“To say that community mental health providers are operating on fumes would be incorrect. They consumed the fumes long ago,” said Community Behavioral Healthcare Association of Illinois C.E.O. Marvin Lindsey. “The financial starvation of providers has shriveled our ability to serve an exploding need to the extent that Illinois is fast becoming a behavioral health system Potemkin Village.”

Continue reading “Survey: $142 Million Owed to Mental Health Providers as Psychiatrist Wait Times Mushroom, Services Shudder”

Ex-Small Biz Lobbyist Tapped for Mental Health Advocate Post, Funding Push

(Springfield, IL) – A veteran small business lobbyist has been hired to help handle state mental health government affairs for a top Illinois behavioral health advocacy group and to push to reverse state funding cuts opposed by Illinois voters.

Blanca Campos, chief operating officer for advocacy at the Illinois Small Business Advocacy Council (SBAC) from 2010 through 2016, has been recruited by the Community Behavioral Healthcare Association of Illinois to help lead the group’s legislative advocacy in Springfield.

Campos, who earned in Masters of Public Administration from DePaul University in Chicago, will serve as CBHA’s behavioral health care advocate associate, according to the group’s chief.

“With seven years of legislative advocacy experience at the Small Business Advocacy Council, Blanca will significantly boost our advocacy fire power in the General Assembly,” said CBHA CEO Marvin Lindsey. “Blanca will be able to forcefully deliver to lawmakers not only our behavioral health message, but also our small business message that our members our crucial economics cogs in communities.”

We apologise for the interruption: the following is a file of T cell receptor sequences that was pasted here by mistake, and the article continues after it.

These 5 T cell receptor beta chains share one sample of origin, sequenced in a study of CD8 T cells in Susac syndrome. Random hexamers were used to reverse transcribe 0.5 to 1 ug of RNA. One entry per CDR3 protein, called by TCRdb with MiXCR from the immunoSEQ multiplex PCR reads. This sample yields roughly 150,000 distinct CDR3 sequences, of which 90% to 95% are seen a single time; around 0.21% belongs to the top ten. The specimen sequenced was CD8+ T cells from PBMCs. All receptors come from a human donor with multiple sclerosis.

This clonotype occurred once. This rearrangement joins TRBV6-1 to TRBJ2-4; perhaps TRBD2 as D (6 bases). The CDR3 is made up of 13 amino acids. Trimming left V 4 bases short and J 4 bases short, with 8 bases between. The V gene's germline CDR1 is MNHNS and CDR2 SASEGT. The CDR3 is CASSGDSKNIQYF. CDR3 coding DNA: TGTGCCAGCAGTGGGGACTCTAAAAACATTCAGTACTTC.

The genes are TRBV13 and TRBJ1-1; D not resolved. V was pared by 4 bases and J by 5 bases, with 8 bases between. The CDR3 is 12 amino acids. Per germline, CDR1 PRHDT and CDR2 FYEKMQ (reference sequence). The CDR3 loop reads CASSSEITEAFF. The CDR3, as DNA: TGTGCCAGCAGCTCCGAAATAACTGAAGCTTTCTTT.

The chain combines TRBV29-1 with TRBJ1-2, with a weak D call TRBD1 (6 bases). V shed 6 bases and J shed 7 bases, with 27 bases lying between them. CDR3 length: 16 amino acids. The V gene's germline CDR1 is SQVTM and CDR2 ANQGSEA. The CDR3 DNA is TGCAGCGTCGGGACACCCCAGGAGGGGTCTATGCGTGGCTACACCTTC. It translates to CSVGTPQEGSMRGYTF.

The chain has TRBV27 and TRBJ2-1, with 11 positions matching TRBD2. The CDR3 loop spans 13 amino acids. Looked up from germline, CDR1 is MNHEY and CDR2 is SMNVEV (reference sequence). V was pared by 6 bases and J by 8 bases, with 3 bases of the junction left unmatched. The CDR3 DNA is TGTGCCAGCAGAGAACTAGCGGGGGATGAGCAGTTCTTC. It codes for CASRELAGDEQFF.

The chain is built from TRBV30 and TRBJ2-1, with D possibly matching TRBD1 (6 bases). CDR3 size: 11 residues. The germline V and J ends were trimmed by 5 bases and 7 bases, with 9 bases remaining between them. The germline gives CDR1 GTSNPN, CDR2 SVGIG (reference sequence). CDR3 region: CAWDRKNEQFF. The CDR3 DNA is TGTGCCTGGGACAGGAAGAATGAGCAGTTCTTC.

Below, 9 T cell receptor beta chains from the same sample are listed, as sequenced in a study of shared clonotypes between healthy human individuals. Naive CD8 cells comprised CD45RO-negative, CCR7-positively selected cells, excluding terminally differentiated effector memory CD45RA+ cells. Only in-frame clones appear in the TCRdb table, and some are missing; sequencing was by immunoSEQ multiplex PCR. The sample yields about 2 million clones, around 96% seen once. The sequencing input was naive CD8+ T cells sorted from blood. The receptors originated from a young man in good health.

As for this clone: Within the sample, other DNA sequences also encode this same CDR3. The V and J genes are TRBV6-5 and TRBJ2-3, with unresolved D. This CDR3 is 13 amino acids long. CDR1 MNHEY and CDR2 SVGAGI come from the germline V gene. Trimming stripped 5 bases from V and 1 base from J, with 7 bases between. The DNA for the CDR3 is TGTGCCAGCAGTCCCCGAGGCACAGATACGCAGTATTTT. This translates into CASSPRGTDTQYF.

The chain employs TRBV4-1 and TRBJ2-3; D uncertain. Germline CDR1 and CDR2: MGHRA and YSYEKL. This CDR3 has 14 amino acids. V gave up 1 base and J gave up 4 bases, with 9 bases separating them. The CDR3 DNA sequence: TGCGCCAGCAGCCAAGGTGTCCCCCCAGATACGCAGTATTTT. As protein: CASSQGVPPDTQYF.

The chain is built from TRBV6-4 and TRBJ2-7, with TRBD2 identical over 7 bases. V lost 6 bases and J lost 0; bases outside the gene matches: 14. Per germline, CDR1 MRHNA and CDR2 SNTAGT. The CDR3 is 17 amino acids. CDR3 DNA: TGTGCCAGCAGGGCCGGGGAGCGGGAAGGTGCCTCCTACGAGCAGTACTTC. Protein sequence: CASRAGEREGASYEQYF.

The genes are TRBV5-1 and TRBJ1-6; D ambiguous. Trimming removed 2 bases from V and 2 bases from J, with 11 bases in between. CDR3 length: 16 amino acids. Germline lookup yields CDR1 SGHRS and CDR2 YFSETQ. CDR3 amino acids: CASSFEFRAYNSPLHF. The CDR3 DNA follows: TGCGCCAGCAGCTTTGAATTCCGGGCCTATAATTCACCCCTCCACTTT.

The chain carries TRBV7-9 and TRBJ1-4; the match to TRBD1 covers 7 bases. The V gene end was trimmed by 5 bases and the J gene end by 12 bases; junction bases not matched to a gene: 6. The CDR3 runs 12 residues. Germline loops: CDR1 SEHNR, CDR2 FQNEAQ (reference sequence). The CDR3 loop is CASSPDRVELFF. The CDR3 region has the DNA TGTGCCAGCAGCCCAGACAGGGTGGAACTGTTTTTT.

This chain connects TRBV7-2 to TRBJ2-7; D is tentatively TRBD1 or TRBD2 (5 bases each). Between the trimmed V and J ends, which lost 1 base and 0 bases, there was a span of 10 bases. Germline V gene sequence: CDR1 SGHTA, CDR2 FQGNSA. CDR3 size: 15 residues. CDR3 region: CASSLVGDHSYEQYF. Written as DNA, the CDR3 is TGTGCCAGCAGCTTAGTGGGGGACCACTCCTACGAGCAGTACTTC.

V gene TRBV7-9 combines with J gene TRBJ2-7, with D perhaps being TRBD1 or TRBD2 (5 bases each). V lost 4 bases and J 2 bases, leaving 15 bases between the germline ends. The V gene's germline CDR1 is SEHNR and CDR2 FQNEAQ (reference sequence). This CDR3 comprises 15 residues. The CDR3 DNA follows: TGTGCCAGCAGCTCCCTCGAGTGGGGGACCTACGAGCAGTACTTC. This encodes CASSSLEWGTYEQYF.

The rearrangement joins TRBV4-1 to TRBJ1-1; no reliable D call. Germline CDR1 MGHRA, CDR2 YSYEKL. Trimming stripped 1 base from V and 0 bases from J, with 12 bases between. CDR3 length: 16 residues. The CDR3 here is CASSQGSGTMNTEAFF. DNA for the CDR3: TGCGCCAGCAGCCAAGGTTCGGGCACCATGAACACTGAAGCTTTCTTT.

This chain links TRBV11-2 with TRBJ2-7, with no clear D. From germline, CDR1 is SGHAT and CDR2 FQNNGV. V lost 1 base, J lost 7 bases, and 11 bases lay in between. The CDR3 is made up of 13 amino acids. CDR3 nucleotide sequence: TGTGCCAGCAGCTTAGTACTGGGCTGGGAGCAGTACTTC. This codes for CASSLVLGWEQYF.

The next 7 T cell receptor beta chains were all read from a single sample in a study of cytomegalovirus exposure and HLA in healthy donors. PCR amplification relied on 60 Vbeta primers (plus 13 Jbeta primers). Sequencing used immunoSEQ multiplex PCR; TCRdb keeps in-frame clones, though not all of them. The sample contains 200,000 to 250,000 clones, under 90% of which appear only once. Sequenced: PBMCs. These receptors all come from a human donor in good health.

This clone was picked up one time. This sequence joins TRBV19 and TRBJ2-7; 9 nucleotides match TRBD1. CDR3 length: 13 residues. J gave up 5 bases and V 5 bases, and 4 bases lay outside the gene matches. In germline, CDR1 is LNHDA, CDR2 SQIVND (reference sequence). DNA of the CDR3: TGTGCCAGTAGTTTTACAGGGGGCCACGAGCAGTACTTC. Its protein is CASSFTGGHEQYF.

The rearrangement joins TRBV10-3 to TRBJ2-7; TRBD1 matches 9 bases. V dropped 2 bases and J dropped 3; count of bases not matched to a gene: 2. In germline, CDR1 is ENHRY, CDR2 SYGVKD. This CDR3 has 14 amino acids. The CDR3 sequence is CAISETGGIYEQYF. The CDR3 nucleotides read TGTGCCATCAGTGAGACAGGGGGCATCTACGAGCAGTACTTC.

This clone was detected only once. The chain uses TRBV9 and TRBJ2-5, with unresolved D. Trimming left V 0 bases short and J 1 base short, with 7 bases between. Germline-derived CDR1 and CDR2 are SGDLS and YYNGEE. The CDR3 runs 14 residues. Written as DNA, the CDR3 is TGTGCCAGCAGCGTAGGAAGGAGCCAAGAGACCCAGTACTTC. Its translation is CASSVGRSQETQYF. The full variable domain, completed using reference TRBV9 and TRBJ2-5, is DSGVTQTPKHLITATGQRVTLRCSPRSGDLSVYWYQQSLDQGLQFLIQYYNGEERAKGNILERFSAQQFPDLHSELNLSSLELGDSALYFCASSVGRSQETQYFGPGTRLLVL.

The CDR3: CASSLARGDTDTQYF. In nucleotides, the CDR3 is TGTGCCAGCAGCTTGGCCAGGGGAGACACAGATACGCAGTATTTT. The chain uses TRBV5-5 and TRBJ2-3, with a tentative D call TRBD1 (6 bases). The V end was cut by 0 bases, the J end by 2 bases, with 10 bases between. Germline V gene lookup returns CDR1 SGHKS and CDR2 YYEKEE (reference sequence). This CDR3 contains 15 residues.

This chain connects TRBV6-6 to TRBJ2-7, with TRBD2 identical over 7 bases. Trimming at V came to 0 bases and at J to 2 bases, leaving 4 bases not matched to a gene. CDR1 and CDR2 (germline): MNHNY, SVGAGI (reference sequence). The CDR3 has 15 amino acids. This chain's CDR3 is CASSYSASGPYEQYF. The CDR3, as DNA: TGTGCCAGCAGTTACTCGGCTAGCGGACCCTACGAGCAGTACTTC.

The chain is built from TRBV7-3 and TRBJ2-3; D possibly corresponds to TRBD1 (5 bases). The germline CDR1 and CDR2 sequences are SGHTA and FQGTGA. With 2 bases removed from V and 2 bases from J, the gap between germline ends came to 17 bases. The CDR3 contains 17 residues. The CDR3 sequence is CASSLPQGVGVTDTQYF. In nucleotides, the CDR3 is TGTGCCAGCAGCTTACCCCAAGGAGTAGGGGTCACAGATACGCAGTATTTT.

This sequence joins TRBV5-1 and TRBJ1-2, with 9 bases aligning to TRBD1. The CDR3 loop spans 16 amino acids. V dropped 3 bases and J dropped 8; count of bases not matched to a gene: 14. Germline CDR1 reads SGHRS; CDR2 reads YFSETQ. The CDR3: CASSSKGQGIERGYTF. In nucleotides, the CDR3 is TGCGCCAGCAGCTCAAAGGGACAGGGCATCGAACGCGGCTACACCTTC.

During her work at the business group, Campos led the SBAC’s advocacy efforts to bring intrastate equity crowdfunding to Illinois, and helped pass legislation setting a 10% state procurement goal for small businesses. Prior to working for the SBAC, she worked in state legislative and congressional campaigns.

One of the messages that Campos will be delivering to lawmakers is the voting public’s support for greater investment in mental health care and drug treatment services, says Lindsey.

A July 26 automated poll of 826 likely Illinois voters conducted by Illinois Public Opinion Strategies found that 70.1% back “investing more money in mental health care” while just 11.5% support “investing less money” or a net +59 points. 18.4% were undecided.

The poll also found that 55.4% of likely voters support investing more money to “provide treatment to individuals struggling with drug addiction, such as addiction to heroin” and 27.2% support “investing less money.” 17.4% were undecided.

While mental health and drug treatment funding are strongly backed by voters, state funding for both programs has retreated in the last two years.

In Fiscal Year 2016, state addiction treatment contracts issued to community providers, with money coming from the state’s general revenue fund for drug treatment, were cut 25% from FY 2015 levels. Mental health care contracts saw a 21.8% cut. In 2017, addiction treatment contracts had 21.4% reduction and mental health got a 26.7% cut.

“Blanca will help communicate to lawmakers that their constituents want greater financial investment in behavioral healthcare – not less – and that an investment mandate exists for this human services priority,” said Lindsey. “I think that Blanca will be effective in delivering that message.”

Beyond her business background, Campos has also served on the Women’s Health Awareness Council, a collaborative program coordinated by the Women’s Health Initiative at Swedish Covenant Hospital in partnership with more than 30 elected officials, community leaders, major philanthropies and respected health care providers.

mlindsey@cbha.net